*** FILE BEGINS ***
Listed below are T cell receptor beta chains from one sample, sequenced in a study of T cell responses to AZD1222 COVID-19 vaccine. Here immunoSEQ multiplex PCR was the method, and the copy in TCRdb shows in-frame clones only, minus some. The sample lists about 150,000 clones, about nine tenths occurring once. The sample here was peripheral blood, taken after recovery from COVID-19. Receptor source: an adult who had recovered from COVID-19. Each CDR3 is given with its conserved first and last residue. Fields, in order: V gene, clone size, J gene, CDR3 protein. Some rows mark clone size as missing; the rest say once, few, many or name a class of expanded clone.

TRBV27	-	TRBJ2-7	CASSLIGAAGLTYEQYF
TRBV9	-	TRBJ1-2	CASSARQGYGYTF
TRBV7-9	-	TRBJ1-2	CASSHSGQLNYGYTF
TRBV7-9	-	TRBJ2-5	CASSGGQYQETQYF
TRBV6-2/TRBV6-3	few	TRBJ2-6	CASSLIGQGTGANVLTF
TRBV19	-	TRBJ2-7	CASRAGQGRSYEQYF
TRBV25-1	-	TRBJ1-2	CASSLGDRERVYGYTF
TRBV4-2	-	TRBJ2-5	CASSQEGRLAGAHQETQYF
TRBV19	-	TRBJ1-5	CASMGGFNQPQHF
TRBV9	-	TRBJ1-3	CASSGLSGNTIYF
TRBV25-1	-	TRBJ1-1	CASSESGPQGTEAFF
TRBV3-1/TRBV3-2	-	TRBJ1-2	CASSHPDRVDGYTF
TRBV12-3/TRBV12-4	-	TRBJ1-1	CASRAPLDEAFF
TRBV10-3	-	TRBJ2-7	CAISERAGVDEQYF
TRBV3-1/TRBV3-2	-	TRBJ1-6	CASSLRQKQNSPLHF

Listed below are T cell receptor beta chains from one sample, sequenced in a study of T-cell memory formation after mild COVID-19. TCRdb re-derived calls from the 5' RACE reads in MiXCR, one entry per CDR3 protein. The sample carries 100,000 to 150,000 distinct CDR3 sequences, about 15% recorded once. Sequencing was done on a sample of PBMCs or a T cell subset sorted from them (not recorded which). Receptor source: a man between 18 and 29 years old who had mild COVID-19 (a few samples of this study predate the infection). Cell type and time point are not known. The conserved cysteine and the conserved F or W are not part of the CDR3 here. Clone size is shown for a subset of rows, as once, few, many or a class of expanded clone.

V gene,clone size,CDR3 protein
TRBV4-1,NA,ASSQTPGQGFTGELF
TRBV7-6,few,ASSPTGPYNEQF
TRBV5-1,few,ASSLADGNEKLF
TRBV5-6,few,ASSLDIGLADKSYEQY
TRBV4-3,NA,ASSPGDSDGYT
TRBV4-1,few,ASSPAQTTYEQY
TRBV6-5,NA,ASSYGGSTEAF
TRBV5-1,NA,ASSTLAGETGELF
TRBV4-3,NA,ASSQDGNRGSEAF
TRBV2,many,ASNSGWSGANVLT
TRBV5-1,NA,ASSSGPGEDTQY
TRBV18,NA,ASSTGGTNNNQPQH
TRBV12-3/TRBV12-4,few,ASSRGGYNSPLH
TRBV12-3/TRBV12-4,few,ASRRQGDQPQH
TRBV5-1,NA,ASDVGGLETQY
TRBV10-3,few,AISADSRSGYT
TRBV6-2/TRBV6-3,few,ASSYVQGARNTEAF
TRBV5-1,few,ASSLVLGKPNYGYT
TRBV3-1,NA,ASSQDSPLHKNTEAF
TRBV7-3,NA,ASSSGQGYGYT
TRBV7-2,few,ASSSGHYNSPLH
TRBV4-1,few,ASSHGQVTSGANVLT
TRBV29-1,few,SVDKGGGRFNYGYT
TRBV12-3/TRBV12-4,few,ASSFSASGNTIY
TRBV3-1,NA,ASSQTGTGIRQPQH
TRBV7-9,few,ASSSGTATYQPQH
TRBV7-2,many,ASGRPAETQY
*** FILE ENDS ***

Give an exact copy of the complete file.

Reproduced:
Listed below are T cell receptor beta chains from one sample, sequenced in a study of T cell responses to AZD1222 COVID-19 vaccine. Here immunoSEQ multiplex PCR was the method, and the copy in TCRdb shows in-frame clones only, minus some. The sample lists about 150,000 clones, about nine tenths occurring once. The sample here was peripheral blood, taken after recovery from COVID-19. Receptor source: an adult who had recovered from COVID-19. Each CDR3 is given with its conserved first and last residue. Fields, in order: V gene, clone size, J gene, CDR3 protein. Some rows mark clone size as missing; the rest say once, few, many or name a class of expanded clone.

TRBV27	-	TRBJ2-7	CASSLIGAAGLTYEQYF
TRBV9	-	TRBJ1-2	CASSARQGYGYTF
TRBV7-9	-	TRBJ1-2	CASSHSGQLNYGYTF
TRBV7-9	-	TRBJ2-5	CASSGGQYQETQYF
TRBV6-2/TRBV6-3	few	TRBJ2-6	CASSLIGQGTGANVLTF
TRBV19	-	TRBJ2-7	CASRAGQGRSYEQYF
TRBV25-1	-	TRBJ1-2	CASSLGDRERVYGYTF
TRBV4-2	-	TRBJ2-5	CASSQEGRLAGAHQETQYF
TRBV19	-	TRBJ1-5	CASMGGFNQPQHF
TRBV9	-	TRBJ1-3	CASSGLSGNTIYF
TRBV25-1	-	TRBJ1-1	CASSESGPQGTEAFF
TRBV3-1/TRBV3-2	-	TRBJ1-2	CASSHPDRVDGYTF
TRBV12-3/TRBV12-4	-	TRBJ1-1	CASRAPLDEAFF
TRBV10-3	-	TRBJ2-7	CAISERAGVDEQYF
TRBV3-1/TRBV3-2	-	TRBJ1-6	CASSLRQKQNSPLHF

Listed below are T cell receptor beta chains from one sample, sequenced in a study of T-cell memory formation after mild COVID-19. TCRdb re-derived calls from the 5' RACE reads in MiXCR, one entry per CDR3 protein. The sample carries 100,000 to 150,000 distinct CDR3 sequences, about 15% recorded once. Sequencing was done on a sample of PBMCs or a T cell subset sorted from them (not recorded which). Receptor source: a man between 18 and 29 years old who had mild COVID-19 (a few samples of this study predate the infection). Cell type and time point are not known. The conserved cysteine and the conserved F or W are not part of the CDR3 here. Clone size is shown for a subset of rows, as once, few, many or a class of expanded clone.

V gene,clone size,CDR3 protein
TRBV4-1,NA,ASSQTPGQGFTGELF
TRBV7-6,few,ASSPTGPYNEQF
TRBV5-1,few,ASSLADGNEKLF
TRBV5-6,few,ASSLDIGLADKSYEQY
TRBV4-3,NA,ASSPGDSDGYT
TRBV4-1,few,ASSPAQTTYEQY
TRBV6-5,NA,ASSYGGSTEAF
TRBV5-1,NA,ASSTLAGETGELF
TRBV4-3,NA,ASSQDGNRGSEAF
TRBV2,many,ASNSGWSGANVLT
TRBV5-1,NA,ASSSGPGEDTQY
TRBV18,NA,ASSTGGTNNNQPQH
TRBV12-3/TRBV12-4,few,ASSRGGYNSPLH
TRBV12-3/TRBV12-4,few,ASRRQGDQPQH
TRBV5-1,NA,ASDVGGLETQY
TRBV10-3,few,AISADSRSGYT
TRBV6-2/TRBV6-3,few,ASSYVQGARNTEAF
TRBV5-1,few,ASSLVLGKPNYGYT
TRBV3-1,NA,ASSQDSPLHKNTEAF
TRBV7-3,NA,ASSSGQGYGYT
TRBV7-2,few,ASSSGHYNSPLH
TRBV4-1,few,ASSHGQVTSGANVLT
TRBV29-1,few,SVDKGGGRFNYGYT
TRBV12-3/TRBV12-4,few,ASSFSASGNTIY
TRBV3-1,NA,ASSQTGTGIRQPQH
TRBV7-9,few,ASSSGTATYQPQH
TRBV7-2,many,ASGRPAETQY